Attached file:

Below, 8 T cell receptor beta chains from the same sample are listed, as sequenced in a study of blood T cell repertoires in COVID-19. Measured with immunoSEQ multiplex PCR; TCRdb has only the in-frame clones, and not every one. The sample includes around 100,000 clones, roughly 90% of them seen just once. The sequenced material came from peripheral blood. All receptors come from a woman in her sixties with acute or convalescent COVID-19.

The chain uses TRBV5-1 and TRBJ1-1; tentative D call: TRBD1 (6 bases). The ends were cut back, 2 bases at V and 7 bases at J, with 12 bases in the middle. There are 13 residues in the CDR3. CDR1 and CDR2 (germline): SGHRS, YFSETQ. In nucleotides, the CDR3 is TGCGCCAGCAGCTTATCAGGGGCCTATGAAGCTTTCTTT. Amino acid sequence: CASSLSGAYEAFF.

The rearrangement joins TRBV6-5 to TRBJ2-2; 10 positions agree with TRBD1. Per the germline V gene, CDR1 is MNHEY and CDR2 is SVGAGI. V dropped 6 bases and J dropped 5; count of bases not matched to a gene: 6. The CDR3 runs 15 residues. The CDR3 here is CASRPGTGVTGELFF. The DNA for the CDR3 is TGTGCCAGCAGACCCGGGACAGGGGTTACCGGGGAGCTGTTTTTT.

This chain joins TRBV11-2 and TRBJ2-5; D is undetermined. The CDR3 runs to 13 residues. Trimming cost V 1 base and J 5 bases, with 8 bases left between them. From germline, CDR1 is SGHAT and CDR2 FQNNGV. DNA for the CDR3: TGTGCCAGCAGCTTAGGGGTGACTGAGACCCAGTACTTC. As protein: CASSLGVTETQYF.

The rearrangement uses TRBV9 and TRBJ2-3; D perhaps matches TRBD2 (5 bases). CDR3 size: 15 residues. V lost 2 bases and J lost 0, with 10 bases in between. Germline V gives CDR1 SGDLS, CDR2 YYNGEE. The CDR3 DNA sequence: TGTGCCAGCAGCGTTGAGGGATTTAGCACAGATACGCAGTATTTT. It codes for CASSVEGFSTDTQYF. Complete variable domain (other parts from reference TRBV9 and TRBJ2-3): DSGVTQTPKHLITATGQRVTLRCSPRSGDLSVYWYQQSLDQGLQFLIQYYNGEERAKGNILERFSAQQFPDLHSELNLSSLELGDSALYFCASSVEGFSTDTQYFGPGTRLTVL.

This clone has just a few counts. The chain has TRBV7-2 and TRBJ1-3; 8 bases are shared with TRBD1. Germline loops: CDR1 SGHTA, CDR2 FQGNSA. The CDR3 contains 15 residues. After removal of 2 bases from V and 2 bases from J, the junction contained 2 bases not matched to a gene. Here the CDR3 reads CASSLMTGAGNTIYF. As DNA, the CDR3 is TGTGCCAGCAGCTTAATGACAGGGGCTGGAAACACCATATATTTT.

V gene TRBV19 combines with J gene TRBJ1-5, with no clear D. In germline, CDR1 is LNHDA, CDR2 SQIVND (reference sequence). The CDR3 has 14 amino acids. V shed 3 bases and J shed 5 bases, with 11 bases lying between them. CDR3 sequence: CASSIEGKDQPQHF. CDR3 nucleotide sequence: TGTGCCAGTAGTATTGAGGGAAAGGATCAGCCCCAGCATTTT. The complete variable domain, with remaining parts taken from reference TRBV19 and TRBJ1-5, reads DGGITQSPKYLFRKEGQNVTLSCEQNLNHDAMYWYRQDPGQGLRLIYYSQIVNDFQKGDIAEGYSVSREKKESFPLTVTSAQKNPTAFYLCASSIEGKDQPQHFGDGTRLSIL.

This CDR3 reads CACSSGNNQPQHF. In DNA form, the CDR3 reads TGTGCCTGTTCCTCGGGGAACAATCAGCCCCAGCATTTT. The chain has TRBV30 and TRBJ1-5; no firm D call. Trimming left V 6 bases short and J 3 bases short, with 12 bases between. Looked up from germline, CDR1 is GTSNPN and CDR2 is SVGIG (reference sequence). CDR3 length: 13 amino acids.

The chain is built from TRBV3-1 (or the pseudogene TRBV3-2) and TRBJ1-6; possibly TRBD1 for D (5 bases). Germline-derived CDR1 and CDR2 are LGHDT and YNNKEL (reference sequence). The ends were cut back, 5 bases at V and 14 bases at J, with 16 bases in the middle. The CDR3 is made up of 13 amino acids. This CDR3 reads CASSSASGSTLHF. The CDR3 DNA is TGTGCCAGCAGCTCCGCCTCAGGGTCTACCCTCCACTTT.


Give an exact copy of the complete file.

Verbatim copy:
Below, 8 T cell receptor beta chains from the same sample are listed, as sequenced in a study of blood T cell repertoires in COVID-19. Measured with immunoSEQ multiplex PCR; TCRdb has only the in-frame clones, and not every one. The sample includes around 100,000 clones, roughly 90% of them seen just once. The sequenced material came from peripheral blood. All receptors come from a woman in her sixties with acute or convalescent COVID-19.

The chain uses TRBV5-1 and TRBJ1-1; tentative D call: TRBD1 (6 bases). The ends were cut back, 2 bases at V and 7 bases at J, with 12 bases in the middle. There are 13 residues in the CDR3. CDR1 and CDR2 (germline): SGHRS, YFSETQ. In nucleotides, the CDR3 is TGCGCCAGCAGCTTATCAGGGGCCTATGAAGCTTTCTTT. Amino acid sequence: CASSLSGAYEAFF.

The rearrangement joins TRBV6-5 to TRBJ2-2; 10 positions agree with TRBD1. Per the germline V gene, CDR1 is MNHEY and CDR2 is SVGAGI. V dropped 6 bases and J dropped 5; count of bases not matched to a gene: 6. The CDR3 runs 15 residues. The CDR3 here is CASRPGTGVTGELFF. The DNA for the CDR3 is TGTGCCAGCAGACCCGGGACAGGGGTTACCGGGGAGCTGTTTTTT.

This chain joins TRBV11-2 and TRBJ2-5; D is undetermined. The CDR3 runs to 13 residues. Trimming cost V 1 base and J 5 bases, with 8 bases left between them. From germline, CDR1 is SGHAT and CDR2 FQNNGV. DNA for the CDR3: TGTGCCAGCAGCTTAGGGGTGACTGAGACCCAGTACTTC. As protein: CASSLGVTETQYF.

The rearrangement uses TRBV9 and TRBJ2-3; D perhaps matches TRBD2 (5 bases). CDR3 size: 15 residues. V lost 2 bases and J lost 0, with 10 bases in between. Germline V gives CDR1 SGDLS, CDR2 YYNGEE. The CDR3 DNA sequence: TGTGCCAGCAGCGTTGAGGGATTTAGCACAGATACGCAGTATTTT. It codes for CASSVEGFSTDTQYF. Complete variable domain (other parts from reference TRBV9 and TRBJ2-3): DSGVTQTPKHLITATGQRVTLRCSPRSGDLSVYWYQQSLDQGLQFLIQYYNGEERAKGNILERFSAQQFPDLHSELNLSSLELGDSALYFCASSVEGFSTDTQYFGPGTRLTVL.

This clone has just a few counts. The chain has TRBV7-2 and TRBJ1-3; 8 bases are shared with TRBD1. Germline loops: CDR1 SGHTA, CDR2 FQGNSA. The CDR3 contains 15 residues. After removal of 2 bases from V and 2 bases from J, the junction contained 2 bases not matched to a gene. Here the CDR3 reads CASSLMTGAGNTIYF. As DNA, the CDR3 is TGTGCCAGCAGCTTAATGACAGGGGCTGGAAACACCATATATTTT.

V gene TRBV19 combines with J gene TRBJ1-5, with no clear D. In germline, CDR1 is LNHDA, CDR2 SQIVND (reference sequence). The CDR3 has 14 amino acids. V shed 3 bases and J shed 5 bases, with 11 bases lying between them. CDR3 sequence: CASSIEGKDQPQHF. CDR3 nucleotide sequence: TGTGCCAGTAGTATTGAGGGAAAGGATCAGCCCCAGCATTTT. The complete variable domain, with remaining parts taken from reference TRBV19 and TRBJ1-5, reads DGGITQSPKYLFRKEGQNVTLSCEQNLNHDAMYWYRQDPGQGLRLIYYSQIVNDFQKGDIAEGYSVSREKKESFPLTVTSAQKNPTAFYLCASSIEGKDQPQHFGDGTRLSIL.

This CDR3 reads CACSSGNNQPQHF. In DNA form, the CDR3 reads TGTGCCTGTTCCTCGGGGAACAATCAGCCCCAGCATTTT. The chain has TRBV30 and TRBJ1-5; no firm D call. Trimming left V 6 bases short and J 3 bases short, with 12 bases between. Looked up from germline, CDR1 is GTSNPN and CDR2 is SVGIG (reference sequence). CDR3 length: 13 amino acids.

The chain is built from TRBV3-1 (or the pseudogene TRBV3-2) and TRBJ1-6; possibly TRBD1 for D (5 bases). Germline-derived CDR1 and CDR2 are LGHDT and YNNKEL (reference sequence). The ends were cut back, 5 bases at V and 14 bases at J, with 16 bases in the middle. The CDR3 is made up of 13 amino acids. This CDR3 reads CASSSASGSTLHF. The CDR3 DNA is TGTGCCAGCAGCTCCGCCTCAGGGTCTACCCTCCACTTT.